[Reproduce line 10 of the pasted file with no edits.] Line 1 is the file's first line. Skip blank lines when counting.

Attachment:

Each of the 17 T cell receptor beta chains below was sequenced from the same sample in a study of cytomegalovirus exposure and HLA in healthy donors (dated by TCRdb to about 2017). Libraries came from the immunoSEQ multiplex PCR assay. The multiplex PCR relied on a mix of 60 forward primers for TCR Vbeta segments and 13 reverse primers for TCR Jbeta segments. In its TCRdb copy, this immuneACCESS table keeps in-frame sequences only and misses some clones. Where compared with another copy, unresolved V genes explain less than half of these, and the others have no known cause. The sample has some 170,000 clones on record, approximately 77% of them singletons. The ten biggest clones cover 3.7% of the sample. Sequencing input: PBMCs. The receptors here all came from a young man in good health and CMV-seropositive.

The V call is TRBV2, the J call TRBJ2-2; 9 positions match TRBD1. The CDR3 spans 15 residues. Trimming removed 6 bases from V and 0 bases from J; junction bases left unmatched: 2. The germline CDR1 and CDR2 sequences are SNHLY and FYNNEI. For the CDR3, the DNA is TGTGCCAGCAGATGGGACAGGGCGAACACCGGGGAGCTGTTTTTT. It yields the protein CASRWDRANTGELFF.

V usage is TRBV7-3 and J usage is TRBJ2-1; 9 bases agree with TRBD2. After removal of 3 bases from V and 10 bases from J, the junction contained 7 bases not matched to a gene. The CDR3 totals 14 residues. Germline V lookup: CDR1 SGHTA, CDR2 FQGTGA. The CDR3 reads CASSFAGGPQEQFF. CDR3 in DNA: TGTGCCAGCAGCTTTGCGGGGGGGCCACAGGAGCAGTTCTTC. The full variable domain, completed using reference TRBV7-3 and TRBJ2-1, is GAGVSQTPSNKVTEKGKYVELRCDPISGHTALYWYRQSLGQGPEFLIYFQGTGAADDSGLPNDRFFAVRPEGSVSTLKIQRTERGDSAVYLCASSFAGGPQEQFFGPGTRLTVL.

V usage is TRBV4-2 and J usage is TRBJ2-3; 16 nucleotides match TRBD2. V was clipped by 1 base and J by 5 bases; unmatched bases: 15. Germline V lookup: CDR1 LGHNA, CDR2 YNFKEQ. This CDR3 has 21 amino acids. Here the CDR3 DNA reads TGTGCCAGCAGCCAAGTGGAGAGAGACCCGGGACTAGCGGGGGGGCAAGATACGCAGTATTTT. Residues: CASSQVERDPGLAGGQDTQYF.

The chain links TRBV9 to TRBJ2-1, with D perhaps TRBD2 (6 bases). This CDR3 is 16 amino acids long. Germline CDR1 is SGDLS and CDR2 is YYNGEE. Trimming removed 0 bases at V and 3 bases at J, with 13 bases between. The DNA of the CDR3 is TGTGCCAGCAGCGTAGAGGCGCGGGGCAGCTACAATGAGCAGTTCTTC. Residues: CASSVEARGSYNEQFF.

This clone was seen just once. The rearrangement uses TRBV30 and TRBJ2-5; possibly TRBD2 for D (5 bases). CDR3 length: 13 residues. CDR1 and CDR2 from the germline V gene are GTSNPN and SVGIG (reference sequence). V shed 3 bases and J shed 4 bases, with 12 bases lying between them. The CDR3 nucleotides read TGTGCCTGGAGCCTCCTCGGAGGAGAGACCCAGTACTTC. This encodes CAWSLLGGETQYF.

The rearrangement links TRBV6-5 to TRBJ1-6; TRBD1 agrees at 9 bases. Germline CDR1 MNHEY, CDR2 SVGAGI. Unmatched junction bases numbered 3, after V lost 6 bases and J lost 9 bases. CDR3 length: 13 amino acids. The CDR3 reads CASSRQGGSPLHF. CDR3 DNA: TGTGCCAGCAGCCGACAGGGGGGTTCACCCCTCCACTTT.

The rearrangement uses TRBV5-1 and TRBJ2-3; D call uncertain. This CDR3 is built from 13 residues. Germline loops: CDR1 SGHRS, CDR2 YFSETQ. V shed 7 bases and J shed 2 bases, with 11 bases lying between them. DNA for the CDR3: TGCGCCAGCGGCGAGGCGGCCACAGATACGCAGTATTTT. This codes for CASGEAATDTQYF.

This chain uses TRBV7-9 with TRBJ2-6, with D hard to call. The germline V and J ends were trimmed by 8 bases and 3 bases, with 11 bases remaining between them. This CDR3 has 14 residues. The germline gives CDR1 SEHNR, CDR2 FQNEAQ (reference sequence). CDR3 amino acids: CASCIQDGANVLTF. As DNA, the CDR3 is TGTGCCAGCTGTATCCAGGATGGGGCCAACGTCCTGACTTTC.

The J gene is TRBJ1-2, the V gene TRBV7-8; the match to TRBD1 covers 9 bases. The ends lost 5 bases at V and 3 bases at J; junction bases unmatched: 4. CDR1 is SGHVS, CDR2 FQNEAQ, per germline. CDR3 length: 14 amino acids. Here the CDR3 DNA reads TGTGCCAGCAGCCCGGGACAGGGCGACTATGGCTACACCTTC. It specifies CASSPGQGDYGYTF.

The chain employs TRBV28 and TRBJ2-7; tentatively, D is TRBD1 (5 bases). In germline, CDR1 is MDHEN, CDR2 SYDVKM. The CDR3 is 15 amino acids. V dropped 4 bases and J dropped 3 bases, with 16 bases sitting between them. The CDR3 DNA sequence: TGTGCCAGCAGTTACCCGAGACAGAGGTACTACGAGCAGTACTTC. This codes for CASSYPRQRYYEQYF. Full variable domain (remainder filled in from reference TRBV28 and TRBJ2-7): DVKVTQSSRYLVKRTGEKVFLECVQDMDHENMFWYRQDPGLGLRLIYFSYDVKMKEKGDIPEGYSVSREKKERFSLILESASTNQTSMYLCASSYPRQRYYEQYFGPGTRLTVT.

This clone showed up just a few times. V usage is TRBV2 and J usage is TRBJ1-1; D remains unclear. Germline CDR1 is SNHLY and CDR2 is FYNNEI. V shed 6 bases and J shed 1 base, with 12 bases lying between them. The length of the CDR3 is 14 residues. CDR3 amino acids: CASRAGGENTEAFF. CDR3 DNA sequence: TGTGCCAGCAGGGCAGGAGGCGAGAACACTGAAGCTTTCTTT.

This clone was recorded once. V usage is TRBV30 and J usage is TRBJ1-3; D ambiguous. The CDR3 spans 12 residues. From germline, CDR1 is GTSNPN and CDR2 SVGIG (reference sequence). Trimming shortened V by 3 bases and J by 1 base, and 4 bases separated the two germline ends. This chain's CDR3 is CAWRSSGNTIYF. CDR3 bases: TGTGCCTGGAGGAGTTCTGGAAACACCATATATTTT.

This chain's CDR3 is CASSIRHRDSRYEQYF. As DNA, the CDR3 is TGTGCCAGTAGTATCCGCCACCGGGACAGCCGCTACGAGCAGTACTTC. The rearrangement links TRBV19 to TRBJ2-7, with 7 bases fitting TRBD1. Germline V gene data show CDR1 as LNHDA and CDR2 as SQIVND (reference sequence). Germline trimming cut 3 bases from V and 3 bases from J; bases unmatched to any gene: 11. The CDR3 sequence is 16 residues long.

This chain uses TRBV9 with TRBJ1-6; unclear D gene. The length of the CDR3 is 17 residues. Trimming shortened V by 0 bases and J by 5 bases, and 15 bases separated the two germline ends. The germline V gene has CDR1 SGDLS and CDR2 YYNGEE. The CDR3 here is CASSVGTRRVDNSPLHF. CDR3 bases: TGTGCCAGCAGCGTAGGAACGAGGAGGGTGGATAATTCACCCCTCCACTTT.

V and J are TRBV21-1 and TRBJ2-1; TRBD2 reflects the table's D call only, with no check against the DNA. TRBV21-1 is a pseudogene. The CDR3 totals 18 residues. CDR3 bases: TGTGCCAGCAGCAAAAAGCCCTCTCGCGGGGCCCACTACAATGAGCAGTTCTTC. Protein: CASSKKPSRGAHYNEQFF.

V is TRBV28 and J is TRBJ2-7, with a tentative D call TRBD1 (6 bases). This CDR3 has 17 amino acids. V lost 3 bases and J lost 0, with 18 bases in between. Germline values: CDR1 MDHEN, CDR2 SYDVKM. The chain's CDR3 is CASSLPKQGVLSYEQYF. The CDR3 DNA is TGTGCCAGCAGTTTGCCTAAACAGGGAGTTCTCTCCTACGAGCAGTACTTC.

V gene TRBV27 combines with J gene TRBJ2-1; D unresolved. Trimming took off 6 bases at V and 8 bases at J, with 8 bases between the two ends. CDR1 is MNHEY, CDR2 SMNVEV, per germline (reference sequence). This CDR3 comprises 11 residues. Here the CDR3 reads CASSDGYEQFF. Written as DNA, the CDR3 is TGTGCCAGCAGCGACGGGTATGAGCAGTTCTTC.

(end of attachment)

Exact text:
The J gene is TRBJ1-2, the V gene TRBV7-8; the match to TRBD1 covers 9 bases. The ends lost 5 bases at V and 3 bases at J; junction bases unmatched: 4. CDR1 is SGHVS, CDR2 FQNEAQ, per germline. CDR3 length: 14 amino acids. Here the CDR3 DNA reads TGTGCCAGCAGCCCGGGACAGGGCGACTATGGCTACACCTTC. It specifies CASSPGQGDYGYTF.